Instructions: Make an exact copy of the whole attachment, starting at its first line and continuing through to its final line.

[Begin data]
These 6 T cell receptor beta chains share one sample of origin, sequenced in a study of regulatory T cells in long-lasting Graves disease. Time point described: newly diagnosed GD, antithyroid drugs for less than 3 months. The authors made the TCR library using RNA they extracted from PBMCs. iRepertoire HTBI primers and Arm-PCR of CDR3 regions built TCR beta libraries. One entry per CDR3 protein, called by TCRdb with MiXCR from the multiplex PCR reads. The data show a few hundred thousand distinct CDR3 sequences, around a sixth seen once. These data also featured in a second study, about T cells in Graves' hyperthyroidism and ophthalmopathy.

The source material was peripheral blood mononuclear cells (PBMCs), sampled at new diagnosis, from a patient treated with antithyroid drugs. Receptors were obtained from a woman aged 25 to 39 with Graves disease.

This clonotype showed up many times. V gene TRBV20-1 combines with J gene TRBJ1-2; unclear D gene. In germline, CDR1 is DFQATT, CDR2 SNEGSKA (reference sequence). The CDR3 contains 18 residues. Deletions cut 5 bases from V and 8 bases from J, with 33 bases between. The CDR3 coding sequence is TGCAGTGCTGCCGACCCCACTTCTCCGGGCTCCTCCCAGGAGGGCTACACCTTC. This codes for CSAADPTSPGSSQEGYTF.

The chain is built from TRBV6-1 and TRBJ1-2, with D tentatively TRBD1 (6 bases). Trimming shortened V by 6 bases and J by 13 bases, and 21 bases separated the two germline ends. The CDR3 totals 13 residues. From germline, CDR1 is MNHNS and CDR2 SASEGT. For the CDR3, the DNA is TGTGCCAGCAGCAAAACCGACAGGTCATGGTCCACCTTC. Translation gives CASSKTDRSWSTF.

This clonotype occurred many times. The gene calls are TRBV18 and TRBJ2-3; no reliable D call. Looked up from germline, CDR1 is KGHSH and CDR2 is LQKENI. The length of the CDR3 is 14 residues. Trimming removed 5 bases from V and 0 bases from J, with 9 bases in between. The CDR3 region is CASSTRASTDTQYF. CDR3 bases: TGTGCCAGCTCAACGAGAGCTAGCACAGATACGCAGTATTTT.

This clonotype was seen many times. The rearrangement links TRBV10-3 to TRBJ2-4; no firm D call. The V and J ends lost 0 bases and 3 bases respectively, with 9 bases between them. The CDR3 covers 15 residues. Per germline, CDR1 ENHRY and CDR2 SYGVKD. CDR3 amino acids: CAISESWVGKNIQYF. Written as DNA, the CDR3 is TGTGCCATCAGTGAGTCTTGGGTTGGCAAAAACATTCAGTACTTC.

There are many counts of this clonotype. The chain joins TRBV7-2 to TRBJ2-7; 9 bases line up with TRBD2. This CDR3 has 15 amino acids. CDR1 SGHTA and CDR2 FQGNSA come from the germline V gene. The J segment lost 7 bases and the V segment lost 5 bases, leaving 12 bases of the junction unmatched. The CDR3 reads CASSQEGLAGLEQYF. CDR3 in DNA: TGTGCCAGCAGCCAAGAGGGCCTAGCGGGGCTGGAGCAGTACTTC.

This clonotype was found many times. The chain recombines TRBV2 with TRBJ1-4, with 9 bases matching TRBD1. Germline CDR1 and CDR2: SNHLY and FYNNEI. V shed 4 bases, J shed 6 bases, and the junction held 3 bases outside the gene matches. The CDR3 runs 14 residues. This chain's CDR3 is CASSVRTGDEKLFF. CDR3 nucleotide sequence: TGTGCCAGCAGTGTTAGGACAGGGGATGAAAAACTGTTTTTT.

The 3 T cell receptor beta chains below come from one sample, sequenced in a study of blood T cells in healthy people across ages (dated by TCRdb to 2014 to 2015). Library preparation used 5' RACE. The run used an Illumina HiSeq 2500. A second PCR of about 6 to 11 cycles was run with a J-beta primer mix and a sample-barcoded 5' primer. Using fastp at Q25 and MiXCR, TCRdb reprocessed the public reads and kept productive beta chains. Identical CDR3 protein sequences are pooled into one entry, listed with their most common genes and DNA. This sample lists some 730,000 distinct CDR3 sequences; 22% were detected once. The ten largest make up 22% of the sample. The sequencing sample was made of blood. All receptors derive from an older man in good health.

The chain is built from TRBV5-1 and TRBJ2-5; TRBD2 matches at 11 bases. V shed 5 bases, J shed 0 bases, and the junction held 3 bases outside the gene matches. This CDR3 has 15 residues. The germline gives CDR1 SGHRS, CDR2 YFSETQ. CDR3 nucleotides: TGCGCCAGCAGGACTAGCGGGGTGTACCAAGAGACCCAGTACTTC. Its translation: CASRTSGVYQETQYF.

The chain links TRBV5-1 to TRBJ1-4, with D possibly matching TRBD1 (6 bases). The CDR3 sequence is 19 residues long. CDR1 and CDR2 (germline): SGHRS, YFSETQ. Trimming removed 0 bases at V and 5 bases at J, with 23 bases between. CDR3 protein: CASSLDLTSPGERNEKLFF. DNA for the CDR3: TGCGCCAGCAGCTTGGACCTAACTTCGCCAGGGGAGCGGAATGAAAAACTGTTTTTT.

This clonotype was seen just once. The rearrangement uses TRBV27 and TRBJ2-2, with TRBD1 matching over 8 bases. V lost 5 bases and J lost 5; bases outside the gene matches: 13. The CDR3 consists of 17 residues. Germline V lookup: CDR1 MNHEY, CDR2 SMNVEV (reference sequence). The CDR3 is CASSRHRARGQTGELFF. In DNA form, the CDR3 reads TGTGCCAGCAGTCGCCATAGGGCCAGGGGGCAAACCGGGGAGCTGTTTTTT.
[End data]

These 6 T cell receptor beta chains share one sample of origin, sequenced in a study of regulatory T cells in long-lasting Graves disease. Time point described: newly diagnosed GD, antithyroid drugs for less than 3 months. The authors made the TCR library using RNA they extracted from PBMCs. iRepertoire HTBI primers and Arm-PCR of CDR3 regions built TCR beta libraries. One entry per CDR3 protein, called by TCRdb with MiXCR from the multiplex PCR reads. The data show a few hundred thousand distinct CDR3 sequences, around a sixth seen once. These data also featured in a second study, about T cells in Graves' hyperthyroidism and ophthalmopathy.

The source material was peripheral blood mononuclear cells (PBMCs), sampled at new diagnosis, from a patient treated with antithyroid drugs. Receptors were obtained from a woman aged 25 to 39 with Graves disease.

This clonotype showed up many times. V gene TRBV20-1 combines with J gene TRBJ1-2; unclear D gene. In germline, CDR1 is DFQATT, CDR2 SNEGSKA (reference sequence). The CDR3 contains 18 residues. Deletions cut 5 bases from V and 8 bases from J, with 33 bases between. The CDR3 coding sequence is TGCAGTGCTGCCGACCCCACTTCTCCGGGCTCCTCCCAGGAGGGCTACACCTTC. This codes for CSAADPTSPGSSQEGYTF.

The chain is built from TRBV6-1 and TRBJ1-2, with D tentatively TRBD1 (6 bases). Trimming shortened V by 6 bases and J by 13 bases, and 21 bases separated the two germline ends. The CDR3 totals 13 residues. From germline, CDR1 is MNHNS and CDR2 SASEGT. For the CDR3, the DNA is TGTGCCAGCAGCAAAACCGACAGGTCATGGTCCACCTTC. Translation gives CASSKTDRSWSTF.

This clonotype occurred many times. The gene calls are TRBV18 and TRBJ2-3; no reliable D call. Looked up from germline, CDR1 is KGHSH and CDR2 is LQKENI. The length of the CDR3 is 14 residues. Trimming removed 5 bases from V and 0 bases from J, with 9 bases in between. The CDR3 region is CASSTRASTDTQYF. CDR3 bases: TGTGCCAGCTCAACGAGAGCTAGCACAGATACGCAGTATTTT.

This clonotype was seen many times. The rearrangement links TRBV10-3 to TRBJ2-4; no firm D call. The V and J ends lost 0 bases and 3 bases respectively, with 9 bases between them. The CDR3 covers 15 residues. Per germline, CDR1 ENHRY and CDR2 SYGVKD. CDR3 amino acids: CAISESWVGKNIQYF. Written as DNA, the CDR3 is TGTGCCATCAGTGAGTCTTGGGTTGGCAAAAACATTCAGTACTTC.

There are many counts of this clonotype. The chain joins TRBV7-2 to TRBJ2-7; 9 bases line up with TRBD2. This CDR3 has 15 amino acids. CDR1 SGHTA and CDR2 FQGNSA come from the germline V gene. The J segment lost 7 bases and the V segment lost 5 bases, leaving 12 bases of the junction unmatched. The CDR3 reads CASSQEGLAGLEQYF. CDR3 in DNA: TGTGCCAGCAGCCAAGAGGGCCTAGCGGGGCTGGAGCAGTACTTC.

This clonotype was found many times. The chain recombines TRBV2 with TRBJ1-4, with 9 bases matching TRBD1. Germline CDR1 and CDR2: SNHLY and FYNNEI. V shed 4 bases, J shed 6 bases, and the junction held 3 bases outside the gene matches. The CDR3 runs 14 residues. This chain's CDR3 is CASSVRTGDEKLFF. CDR3 nucleotide sequence: TGTGCCAGCAGTGTTAGGACAGGGGATGAAAAACTGTTTTTT.

The 3 T cell receptor beta chains below come from one sample, sequenced in a study of blood T cells in healthy people across ages (dated by TCRdb to 2014 to 2015). Library preparation used 5' RACE. The run used an Illumina HiSeq 2500. A second PCR of about 6 to 11 cycles was run with a J-beta primer mix and a sample-barcoded 5' primer. Using fastp at Q25 and MiXCR, TCRdb reprocessed the public reads and kept productive beta chains. Identical CDR3 protein sequences are pooled into one entry, listed with their most common genes and DNA. This sample lists some 730,000 distinct CDR3 sequences; 22% were detected once. The ten largest make up 22% of the sample. The sequencing sample was made of blood. All receptors derive from an older man in good health.

The chain is built from TRBV5-1 and TRBJ2-5; TRBD2 matches at 11 bases. V shed 5 bases, J shed 0 bases, and the junction held 3 bases outside the gene matches. This CDR3 has 15 residues. The germline gives CDR1 SGHRS, CDR2 YFSETQ. CDR3 nucleotides: TGCGCCAGCAGGACTAGCGGGGTGTACCAAGAGACCCAGTACTTC. Its translation: CASRTSGVYQETQYF.

The chain links TRBV5-1 to TRBJ1-4, with D possibly matching TRBD1 (6 bases). The CDR3 sequence is 19 residues long. CDR1 and CDR2 (germline): SGHRS, YFSETQ. Trimming removed 0 bases at V and 5 bases at J, with 23 bases between. CDR3 protein: CASSLDLTSPGERNEKLFF. DNA for the CDR3: TGCGCCAGCAGCTTGGACCTAACTTCGCCAGGGGAGCGGAATGAAAAACTGTTTTTT.

This clonotype was seen just once. The rearrangement uses TRBV27 and TRBJ2-2, with TRBD1 matching over 8 bases. V lost 5 bases and J lost 5; bases outside the gene matches: 13. The CDR3 consists of 17 residues. Germline V lookup: CDR1 MNHEY, CDR2 SMNVEV (reference sequence). The CDR3 is CASSRHRARGQTGELFF. In DNA form, the CDR3 reads TGTGCCAGCAGTCGCCATAGGGCCAGGGGGCAAACCGGGGAGCTGTTTTTT.